It was the mindset for quite a few people perhaps but I’m not convinced. And there is the counter-argument that US troops were used to prop us often quite murderous dictatorships. It seem to be more like a battle for control of most of the world - with neither side being particularly interested in freedom.
And I think you could argue that anti-soviet ideologues within the US trampled on freedoms on a regular basis.
It might be worth noting that US immigration forms still ask “Are you now or have you ever been a member of the Communist Party” I wonder how that works out for people who answer in the affirmative
Sorry me old mucker but it wasn’t a mindset,it wasn’t paranoia,the declared object of the Soviet Union during the Cold War and before was to bring the Communist system to power globally.
Underlying this was a pretty serious nationalistic undercurrent,the Soviet Union wished to have communism under Russian ,NOT Soviet,NOT Chinese, leadership and control.
Side by side with their overt sabre rattleing and taking over countries they used every means possible to subvert governments everywhere including those of the West.
It would take a book to fully relate the strategims used by the K.G.B.s fifth dept. to even hint at some of the things they did within W.Europe ,the U.S.A. and Great Britain.
If the U.S. was so set on world domination themselves as Soviet apologists maintained then they could have achieved that without too much difficulty at the end of WW2 when thay had the atomic bomb and the Russians didn’t .
If they were so avaricous and generally evil why then didn’t they wipe Russia out and start dictating world policy?
The forces of N.A.T.O. are the ONLY reason the Warsaw Pact didn’t take over much of the world and inflict their version of totalitarian government on all of us.
Please spare me the naive "Oh we 're just as bad as each other "rhetoric and the "Aren’t I a rebel for castigating my own government " sort of stuff that so many of the gullible and wishing to impress others section of the electorate have tried on so often in the past.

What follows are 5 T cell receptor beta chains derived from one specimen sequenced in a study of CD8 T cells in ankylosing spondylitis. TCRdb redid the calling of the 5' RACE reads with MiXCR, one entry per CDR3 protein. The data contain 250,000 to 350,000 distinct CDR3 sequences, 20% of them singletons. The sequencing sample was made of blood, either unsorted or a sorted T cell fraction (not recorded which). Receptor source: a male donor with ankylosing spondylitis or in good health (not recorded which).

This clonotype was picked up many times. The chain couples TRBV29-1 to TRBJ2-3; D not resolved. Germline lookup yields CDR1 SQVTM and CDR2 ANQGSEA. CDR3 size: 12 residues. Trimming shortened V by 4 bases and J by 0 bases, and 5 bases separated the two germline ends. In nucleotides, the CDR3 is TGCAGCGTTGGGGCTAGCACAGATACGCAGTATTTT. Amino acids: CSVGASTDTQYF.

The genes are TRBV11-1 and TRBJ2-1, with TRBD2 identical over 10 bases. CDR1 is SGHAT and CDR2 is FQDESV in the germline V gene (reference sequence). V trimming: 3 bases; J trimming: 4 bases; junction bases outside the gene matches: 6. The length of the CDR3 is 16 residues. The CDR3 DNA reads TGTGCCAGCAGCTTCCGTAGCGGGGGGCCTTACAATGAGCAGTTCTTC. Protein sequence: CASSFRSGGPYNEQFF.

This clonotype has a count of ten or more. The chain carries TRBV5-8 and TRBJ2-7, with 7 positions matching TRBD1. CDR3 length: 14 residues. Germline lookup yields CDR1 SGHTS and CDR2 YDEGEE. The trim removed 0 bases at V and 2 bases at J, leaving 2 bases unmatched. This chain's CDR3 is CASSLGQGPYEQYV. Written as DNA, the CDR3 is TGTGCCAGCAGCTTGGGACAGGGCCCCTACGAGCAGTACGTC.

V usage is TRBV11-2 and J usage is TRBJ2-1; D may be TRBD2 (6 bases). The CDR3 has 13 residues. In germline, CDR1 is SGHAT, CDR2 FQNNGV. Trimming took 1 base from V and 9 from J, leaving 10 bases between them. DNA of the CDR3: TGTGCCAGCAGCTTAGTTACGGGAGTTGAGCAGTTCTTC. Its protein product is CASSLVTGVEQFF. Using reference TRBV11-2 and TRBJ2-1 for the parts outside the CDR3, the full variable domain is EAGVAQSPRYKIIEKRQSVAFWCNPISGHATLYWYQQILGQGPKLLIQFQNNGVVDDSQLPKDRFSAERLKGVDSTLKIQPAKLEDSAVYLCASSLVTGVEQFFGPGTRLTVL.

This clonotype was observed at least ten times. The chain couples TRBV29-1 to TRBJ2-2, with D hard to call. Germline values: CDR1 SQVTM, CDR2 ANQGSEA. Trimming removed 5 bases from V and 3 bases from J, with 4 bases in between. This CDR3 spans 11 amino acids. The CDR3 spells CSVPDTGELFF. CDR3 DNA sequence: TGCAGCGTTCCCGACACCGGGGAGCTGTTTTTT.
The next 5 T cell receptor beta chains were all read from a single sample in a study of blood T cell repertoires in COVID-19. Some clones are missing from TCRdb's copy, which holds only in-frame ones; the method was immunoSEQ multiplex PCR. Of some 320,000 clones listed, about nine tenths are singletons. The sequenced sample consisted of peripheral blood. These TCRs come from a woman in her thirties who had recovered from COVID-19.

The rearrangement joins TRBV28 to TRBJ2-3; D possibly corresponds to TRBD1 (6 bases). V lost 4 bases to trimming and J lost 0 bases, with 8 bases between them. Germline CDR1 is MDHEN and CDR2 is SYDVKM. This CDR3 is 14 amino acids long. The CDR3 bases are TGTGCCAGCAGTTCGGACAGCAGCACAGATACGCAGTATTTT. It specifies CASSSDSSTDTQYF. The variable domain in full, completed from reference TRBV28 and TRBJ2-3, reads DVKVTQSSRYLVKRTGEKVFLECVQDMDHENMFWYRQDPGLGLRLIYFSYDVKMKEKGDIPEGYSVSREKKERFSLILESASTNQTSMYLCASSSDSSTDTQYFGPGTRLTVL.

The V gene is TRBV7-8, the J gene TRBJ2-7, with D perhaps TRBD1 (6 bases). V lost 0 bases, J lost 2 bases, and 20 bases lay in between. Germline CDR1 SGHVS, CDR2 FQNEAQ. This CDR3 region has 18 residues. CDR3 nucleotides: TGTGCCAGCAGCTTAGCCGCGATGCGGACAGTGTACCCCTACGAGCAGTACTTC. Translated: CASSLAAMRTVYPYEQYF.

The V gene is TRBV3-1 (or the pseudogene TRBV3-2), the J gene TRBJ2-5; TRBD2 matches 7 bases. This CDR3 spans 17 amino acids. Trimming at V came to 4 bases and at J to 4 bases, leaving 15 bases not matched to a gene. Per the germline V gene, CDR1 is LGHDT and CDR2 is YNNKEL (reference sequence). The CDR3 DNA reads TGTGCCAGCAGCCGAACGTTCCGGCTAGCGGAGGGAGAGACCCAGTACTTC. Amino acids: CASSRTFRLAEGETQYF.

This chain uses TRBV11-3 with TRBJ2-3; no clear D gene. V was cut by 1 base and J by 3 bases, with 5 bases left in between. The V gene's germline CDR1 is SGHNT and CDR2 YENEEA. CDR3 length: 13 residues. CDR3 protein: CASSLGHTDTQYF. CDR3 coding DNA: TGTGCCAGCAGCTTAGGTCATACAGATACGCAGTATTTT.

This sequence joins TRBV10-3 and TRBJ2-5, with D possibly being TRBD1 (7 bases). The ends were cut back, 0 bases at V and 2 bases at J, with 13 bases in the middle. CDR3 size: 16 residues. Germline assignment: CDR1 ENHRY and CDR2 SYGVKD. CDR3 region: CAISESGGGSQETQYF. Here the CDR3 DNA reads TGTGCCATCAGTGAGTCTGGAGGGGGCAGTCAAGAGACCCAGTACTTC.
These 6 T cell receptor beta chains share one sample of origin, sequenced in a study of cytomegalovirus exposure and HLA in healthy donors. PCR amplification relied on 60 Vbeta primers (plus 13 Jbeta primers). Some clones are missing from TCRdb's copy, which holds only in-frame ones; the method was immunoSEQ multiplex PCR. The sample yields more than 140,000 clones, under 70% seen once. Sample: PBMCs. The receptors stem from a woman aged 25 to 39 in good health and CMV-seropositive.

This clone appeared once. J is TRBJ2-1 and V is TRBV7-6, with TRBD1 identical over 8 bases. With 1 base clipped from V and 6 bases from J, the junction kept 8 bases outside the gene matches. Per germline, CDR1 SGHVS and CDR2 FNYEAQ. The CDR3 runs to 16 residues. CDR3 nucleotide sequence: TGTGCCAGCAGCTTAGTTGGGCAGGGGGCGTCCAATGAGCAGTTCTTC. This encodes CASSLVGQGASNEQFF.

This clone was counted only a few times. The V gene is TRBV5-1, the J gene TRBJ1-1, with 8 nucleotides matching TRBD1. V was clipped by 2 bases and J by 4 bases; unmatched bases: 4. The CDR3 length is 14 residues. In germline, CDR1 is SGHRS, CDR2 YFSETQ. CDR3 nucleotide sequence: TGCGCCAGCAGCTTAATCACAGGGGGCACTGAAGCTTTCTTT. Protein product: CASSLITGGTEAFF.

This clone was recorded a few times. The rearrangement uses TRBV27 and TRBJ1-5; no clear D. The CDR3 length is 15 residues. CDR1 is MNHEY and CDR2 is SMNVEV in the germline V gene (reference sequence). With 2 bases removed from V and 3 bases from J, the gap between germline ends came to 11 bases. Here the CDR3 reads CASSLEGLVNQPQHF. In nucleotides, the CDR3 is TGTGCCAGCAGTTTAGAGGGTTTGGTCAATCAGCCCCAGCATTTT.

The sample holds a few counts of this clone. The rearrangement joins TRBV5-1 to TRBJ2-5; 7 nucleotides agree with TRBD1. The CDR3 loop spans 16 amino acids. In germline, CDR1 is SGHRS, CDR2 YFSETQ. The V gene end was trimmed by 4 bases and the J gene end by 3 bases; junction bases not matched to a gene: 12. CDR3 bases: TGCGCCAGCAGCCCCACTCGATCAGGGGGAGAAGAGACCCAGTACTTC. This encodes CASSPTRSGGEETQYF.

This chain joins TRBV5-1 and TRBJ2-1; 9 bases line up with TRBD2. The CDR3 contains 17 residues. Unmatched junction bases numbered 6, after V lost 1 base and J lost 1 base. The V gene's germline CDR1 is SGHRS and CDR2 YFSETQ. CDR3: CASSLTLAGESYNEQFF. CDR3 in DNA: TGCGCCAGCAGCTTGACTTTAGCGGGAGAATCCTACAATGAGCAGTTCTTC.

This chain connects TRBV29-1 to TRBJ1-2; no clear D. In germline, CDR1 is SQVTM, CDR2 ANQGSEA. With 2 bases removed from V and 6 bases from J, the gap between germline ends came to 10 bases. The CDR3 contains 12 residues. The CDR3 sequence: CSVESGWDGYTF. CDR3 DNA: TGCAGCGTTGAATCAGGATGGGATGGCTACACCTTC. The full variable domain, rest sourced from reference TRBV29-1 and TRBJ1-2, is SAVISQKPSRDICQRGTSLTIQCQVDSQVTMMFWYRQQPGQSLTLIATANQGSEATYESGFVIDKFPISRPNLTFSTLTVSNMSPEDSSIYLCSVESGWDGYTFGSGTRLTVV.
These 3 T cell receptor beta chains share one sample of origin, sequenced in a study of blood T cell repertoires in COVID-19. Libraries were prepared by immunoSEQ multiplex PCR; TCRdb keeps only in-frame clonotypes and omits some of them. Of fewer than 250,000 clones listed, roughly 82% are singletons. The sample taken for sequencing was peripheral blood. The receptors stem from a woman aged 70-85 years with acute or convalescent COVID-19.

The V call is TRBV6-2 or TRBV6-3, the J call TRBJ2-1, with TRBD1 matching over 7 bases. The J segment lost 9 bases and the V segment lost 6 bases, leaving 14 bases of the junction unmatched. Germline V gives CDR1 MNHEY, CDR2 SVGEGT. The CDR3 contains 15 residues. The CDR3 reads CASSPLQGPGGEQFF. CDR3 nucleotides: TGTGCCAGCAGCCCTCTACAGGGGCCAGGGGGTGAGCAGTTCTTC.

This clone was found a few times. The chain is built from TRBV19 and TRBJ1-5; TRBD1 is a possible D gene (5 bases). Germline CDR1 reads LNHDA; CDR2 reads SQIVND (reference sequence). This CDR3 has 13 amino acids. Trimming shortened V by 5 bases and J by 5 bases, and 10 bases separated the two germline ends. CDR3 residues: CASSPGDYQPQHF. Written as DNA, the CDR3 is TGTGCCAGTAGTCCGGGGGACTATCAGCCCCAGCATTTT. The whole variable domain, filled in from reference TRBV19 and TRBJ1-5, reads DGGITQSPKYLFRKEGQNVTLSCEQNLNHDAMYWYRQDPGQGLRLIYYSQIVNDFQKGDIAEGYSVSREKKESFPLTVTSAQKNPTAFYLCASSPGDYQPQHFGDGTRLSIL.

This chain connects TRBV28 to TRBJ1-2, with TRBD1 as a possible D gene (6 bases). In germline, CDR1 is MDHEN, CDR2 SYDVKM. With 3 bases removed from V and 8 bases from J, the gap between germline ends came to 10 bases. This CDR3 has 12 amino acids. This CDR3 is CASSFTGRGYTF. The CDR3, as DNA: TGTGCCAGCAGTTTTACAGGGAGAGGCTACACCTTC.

Yes the West did fight for and prop up some pretty unsavoury regimes as the lesser of two evils.
Any person who served in any NATO army helped preserve freedom in the world whether or not they were draftees or volunteers,whether or not they fought a hot war or were just there waiting.
While y’all weren’t necessarily fighting for your own freedom, you were fighting (at least partially) for the freedom of my parents and grandparents, for which we are a trifle grateful.
In the same way, later wars can be seen as fights for other people’s freedom. I think those who led us into Vietnam and continued the war did believe communism was an evil, freedom destroying philosophy, and did believe the fall of South Vietnam would lead to its spread, and did believe they were, on balance, protecting freedom by supporting the South Vietnamese regime and opposing what they feared was Soviet expansionism. I won’t say they were necessarily right in all of their decisions, but I think it is fair to say they thought they were fighting for freedom.
And the declared object of the other side was to introduce global capitalism. Both systems, frankly, suck (but that is not the topic of this thread). Neither is particularly conducive to freedom. Especially when one side or the other props up said nasty dictatorships. Neither side seemed to give much of a damn about the freedoms of the people in their respective client states